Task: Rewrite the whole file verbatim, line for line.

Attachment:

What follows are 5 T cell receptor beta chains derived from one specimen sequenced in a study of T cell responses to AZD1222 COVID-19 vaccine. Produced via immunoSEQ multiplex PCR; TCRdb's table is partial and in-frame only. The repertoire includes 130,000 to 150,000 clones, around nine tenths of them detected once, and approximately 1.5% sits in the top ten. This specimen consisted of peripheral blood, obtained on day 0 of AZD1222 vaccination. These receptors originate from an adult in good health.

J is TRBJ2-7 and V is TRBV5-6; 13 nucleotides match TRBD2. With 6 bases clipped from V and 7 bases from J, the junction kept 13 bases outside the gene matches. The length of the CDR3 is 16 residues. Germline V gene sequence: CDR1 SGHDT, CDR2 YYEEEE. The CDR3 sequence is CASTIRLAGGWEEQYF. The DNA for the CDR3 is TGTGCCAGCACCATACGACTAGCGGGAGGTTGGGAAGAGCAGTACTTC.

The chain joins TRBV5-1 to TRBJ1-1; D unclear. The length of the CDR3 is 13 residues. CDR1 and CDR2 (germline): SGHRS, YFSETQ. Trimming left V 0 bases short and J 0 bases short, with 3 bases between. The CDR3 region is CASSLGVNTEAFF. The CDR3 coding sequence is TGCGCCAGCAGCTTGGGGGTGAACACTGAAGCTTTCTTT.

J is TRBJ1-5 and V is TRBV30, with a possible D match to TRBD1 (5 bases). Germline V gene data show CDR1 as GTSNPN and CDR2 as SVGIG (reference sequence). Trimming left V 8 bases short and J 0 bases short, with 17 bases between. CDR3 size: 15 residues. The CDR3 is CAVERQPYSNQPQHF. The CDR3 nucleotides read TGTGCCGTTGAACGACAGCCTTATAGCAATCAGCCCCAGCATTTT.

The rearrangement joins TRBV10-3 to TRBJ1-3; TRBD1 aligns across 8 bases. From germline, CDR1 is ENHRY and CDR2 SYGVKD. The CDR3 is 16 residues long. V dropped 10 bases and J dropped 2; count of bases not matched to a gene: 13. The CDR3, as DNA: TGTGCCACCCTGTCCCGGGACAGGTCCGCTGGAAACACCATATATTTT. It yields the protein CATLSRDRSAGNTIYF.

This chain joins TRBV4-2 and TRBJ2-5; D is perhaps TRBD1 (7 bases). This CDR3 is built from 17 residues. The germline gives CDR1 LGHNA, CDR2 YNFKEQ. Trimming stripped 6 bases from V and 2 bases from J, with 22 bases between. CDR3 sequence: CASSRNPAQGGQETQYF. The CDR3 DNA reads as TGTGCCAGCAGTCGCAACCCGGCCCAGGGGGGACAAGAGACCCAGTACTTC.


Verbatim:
What follows are 5 T cell receptor beta chains derived from one specimen sequenced in a study of T cell responses to AZD1222 COVID-19 vaccine. Produced via immunoSEQ multiplex PCR; TCRdb's table is partial and in-frame only. The repertoire includes 130,000 to 150,000 clones, around nine tenths of them detected once, and approximately 1.5% sits in the top ten. This specimen consisted of peripheral blood, obtained on day 0 of AZD1222 vaccination. These receptors originate from an adult in good health.

J is TRBJ2-7 and V is TRBV5-6; 13 nucleotides match TRBD2. With 6 bases clipped from V and 7 bases from J, the junction kept 13 bases outside the gene matches. The length of the CDR3 is 16 residues. Germline V gene sequence: CDR1 SGHDT, CDR2 YYEEEE. The CDR3 sequence is CASTIRLAGGWEEQYF. The DNA for the CDR3 is TGTGCCAGCACCATACGACTAGCGGGAGGTTGGGAAGAGCAGTACTTC.

The chain joins TRBV5-1 to TRBJ1-1; D unclear. The length of the CDR3 is 13 residues. CDR1 and CDR2 (germline): SGHRS, YFSETQ. Trimming left V 0 bases short and J 0 bases short, with 3 bases between. The CDR3 region is CASSLGVNTEAFF. The CDR3 coding sequence is TGCGCCAGCAGCTTGGGGGTGAACACTGAAGCTTTCTTT.

J is TRBJ1-5 and V is TRBV30, with a possible D match to TRBD1 (5 bases). Germline V gene data show CDR1 as GTSNPN and CDR2 as SVGIG (reference sequence). Trimming left V 8 bases short and J 0 bases short, with 17 bases between. CDR3 size: 15 residues. The CDR3 is CAVERQPYSNQPQHF. The CDR3 nucleotides read TGTGCCGTTGAACGACAGCCTTATAGCAATCAGCCCCAGCATTTT.

The rearrangement joins TRBV10-3 to TRBJ1-3; TRBD1 aligns across 8 bases. From germline, CDR1 is ENHRY and CDR2 SYGVKD. The CDR3 is 16 residues long. V dropped 10 bases and J dropped 2; count of bases not matched to a gene: 13. The CDR3, as DNA: TGTGCCACCCTGTCCCGGGACAGGTCCGCTGGAAACACCATATATTTT. It yields the protein CATLSRDRSAGNTIYF.

This chain joins TRBV4-2 and TRBJ2-5; D is perhaps TRBD1 (7 bases). This CDR3 is built from 17 residues. The germline gives CDR1 LGHNA, CDR2 YNFKEQ. Trimming stripped 6 bases from V and 2 bases from J, with 22 bases between. CDR3 sequence: CASSRNPAQGGQETQYF. The CDR3 DNA reads as TGTGCCAGCAGTCGCAACCCGGCCCAGGGGGGACAAGAGACCCAGTACTTC.